It’s also operating under the implied assumption that leftists that reject the author’s beliefs may be “in a de facto alliance with the global Far Right”.
That’s your inference, not my implication, and it is incredibly wrong. If you associate with Russian propaganda organs like RT or Sputnik and promote the Russian government’s foreign policy talking points, you will find yourself in such a de facto alliance. I already mentioned the example of the Spanish volunteers in the Donbas as well as the “election observers” Russia rounded up for its referendums in Crimea and Donbas. If you were to appear on RT, you’d be appearing on a network that has given platforms to far right and even neo-Nazi figures including Richard Spencer.
Maybe you think this doesn’t matter, sharing a platform with neo-Nazis and conspiracy kooks, but believe me it will matter to your opponents, and they’ll be all too happy to use this to discredit you in the public eye. But if you want to be the leftist who manages to get dunked on by such a pathetic figure as Jamie Kirchick, by all means, do that interview I guess.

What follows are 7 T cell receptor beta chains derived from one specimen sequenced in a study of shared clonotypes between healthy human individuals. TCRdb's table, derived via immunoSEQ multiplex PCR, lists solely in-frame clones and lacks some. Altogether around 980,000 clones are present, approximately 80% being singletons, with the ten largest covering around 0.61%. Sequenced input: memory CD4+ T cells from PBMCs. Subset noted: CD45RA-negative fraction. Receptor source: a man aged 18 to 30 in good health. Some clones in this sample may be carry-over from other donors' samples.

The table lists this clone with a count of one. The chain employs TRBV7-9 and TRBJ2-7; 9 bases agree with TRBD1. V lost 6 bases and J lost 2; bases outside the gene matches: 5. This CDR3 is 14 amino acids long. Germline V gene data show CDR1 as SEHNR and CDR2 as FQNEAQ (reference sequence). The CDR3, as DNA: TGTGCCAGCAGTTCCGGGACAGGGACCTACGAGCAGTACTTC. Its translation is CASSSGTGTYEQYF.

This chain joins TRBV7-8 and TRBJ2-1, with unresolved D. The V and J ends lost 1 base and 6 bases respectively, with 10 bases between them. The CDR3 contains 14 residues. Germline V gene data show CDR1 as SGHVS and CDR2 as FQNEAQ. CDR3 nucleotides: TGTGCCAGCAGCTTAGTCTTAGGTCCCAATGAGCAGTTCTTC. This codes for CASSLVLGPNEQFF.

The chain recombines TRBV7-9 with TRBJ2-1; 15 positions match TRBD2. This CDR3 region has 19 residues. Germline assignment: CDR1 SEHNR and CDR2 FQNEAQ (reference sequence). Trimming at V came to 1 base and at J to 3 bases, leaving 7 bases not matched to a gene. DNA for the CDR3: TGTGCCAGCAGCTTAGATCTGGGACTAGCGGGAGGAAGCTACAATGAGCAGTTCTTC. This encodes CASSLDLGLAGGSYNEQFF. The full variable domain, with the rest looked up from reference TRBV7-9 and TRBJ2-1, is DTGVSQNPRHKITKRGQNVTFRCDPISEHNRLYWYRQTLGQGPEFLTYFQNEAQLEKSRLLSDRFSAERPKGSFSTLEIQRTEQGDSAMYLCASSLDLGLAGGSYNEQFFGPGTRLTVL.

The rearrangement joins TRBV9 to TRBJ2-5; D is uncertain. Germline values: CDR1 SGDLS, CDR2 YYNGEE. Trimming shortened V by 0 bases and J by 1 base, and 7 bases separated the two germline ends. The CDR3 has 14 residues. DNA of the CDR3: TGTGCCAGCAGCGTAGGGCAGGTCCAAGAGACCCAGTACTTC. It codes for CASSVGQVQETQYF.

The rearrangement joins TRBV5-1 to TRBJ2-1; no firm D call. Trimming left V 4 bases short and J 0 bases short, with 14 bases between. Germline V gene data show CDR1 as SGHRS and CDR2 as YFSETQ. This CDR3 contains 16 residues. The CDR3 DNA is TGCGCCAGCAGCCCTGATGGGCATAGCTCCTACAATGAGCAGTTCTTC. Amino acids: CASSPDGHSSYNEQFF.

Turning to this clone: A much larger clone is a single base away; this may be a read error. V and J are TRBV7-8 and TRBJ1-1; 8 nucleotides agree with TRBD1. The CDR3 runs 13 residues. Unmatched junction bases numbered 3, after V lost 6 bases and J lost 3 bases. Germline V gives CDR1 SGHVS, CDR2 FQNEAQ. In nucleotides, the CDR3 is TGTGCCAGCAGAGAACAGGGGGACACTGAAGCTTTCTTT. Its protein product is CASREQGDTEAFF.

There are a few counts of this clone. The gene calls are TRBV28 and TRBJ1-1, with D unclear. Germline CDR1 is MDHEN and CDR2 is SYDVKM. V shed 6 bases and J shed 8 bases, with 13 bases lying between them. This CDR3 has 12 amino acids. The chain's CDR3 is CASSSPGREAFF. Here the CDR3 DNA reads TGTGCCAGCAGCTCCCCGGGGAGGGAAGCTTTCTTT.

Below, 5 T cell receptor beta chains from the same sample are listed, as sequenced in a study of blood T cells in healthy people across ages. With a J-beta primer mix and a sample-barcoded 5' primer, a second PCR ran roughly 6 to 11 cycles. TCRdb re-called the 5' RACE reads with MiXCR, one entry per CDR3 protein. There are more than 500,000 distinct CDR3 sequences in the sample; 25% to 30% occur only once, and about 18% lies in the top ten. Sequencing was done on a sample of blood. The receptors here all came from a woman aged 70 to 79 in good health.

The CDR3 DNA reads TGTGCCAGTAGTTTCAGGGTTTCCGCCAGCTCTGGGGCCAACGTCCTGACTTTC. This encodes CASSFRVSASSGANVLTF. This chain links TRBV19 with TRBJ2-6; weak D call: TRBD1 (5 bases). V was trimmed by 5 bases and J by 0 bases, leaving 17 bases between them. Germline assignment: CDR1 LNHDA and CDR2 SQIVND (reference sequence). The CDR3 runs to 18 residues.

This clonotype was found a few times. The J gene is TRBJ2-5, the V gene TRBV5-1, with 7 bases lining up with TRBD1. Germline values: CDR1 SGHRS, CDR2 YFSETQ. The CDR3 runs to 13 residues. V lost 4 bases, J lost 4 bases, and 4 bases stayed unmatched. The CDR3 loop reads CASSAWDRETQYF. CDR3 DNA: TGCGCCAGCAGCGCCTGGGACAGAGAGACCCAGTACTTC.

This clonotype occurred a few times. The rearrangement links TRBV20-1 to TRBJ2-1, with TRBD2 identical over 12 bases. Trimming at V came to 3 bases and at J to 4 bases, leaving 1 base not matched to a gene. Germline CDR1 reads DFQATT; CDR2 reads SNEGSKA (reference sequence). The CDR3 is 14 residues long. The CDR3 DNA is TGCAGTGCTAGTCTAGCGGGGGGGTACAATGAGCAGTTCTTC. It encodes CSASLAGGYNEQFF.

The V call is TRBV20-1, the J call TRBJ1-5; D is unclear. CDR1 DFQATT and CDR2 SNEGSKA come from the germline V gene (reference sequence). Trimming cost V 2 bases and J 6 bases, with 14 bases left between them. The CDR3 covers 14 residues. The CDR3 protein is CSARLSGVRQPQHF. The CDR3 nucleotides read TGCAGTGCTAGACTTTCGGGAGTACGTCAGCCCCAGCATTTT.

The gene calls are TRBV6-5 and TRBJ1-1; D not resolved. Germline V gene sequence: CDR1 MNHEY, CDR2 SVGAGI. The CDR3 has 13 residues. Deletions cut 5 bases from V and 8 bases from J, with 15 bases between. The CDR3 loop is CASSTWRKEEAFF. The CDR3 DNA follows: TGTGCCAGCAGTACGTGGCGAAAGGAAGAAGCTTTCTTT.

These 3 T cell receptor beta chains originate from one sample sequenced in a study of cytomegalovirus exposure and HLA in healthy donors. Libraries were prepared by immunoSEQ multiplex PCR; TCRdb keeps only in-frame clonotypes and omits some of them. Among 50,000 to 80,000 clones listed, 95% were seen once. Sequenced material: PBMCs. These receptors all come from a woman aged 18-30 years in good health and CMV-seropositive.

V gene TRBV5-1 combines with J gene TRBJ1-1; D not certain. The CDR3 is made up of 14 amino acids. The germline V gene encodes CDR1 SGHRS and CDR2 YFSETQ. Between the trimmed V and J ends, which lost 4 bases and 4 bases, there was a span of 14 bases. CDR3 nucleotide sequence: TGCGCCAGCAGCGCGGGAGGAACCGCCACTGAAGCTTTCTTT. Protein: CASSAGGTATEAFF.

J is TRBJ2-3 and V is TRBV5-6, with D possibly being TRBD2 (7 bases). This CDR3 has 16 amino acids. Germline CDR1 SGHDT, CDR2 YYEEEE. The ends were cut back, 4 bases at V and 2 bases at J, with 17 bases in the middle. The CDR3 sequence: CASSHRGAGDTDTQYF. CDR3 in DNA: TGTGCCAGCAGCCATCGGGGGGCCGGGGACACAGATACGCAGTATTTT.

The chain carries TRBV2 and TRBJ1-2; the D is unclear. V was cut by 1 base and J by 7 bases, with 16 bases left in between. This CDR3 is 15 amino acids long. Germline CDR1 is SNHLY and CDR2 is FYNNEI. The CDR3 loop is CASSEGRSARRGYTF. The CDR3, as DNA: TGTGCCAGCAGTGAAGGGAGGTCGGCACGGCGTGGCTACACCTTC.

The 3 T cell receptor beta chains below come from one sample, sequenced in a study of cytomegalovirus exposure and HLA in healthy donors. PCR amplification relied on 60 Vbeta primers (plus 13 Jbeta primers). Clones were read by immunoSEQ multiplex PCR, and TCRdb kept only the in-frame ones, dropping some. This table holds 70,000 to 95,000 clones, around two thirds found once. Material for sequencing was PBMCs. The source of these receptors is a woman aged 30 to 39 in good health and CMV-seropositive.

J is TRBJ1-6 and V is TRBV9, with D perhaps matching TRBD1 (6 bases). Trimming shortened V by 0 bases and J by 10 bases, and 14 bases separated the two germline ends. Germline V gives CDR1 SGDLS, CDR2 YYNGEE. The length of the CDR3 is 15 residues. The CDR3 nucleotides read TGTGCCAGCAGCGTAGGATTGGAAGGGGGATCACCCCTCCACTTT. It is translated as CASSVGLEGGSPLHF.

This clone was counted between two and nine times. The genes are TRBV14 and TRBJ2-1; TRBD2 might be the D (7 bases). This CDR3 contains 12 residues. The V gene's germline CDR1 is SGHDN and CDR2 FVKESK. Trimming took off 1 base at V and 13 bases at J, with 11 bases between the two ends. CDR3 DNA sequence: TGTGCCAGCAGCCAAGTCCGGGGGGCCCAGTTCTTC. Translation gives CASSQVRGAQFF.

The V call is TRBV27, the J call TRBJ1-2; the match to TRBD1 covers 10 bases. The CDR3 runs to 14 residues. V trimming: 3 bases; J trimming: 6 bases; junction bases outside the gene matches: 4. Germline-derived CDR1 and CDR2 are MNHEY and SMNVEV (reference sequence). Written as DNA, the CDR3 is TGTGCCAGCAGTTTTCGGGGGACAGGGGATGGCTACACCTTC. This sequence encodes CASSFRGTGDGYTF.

These paragraphs attempt to illustrate some Leftist cooperation with Russia but fails to present any evidence. What does it mean to “maintain contacts with the left”? Who is identifying with post-Soviet Russia? Who is accepting anything that “[Russia] has to offer?” What the fuck is this person talking about?
I’VE NEVER HEARD OF THIS THING HAPPENING!!! IT MUST NOT BE! WHAT THE FUCK IS THIS PERSON TALKING ABOUT?!
As if I haven’t demonstrated enough in the preceding paragraphs, here’s “what the fuck” I’m talking about. You want more? There’s more. Hell, even I am an example of a leftist who was duped by Russian propaganda when I thought I knew better. How did it happen? Thanks to personal contacts with a Ukrainian “leftist” organization that in fact was allied with the Russian government and…guess what…worked alongside pro-Russian far right organizations.
But yeah, this is all a bunch of crazy paranoid rambling, sure.
I could say the same for the American bourgeoisie, who profited greatly from the political and economic strife from the 2008 recession. What destabilisation American politics has already suffered through has been nothing but a boon for their elites, fostering a deeply pro-business fascist/nationalist ideology.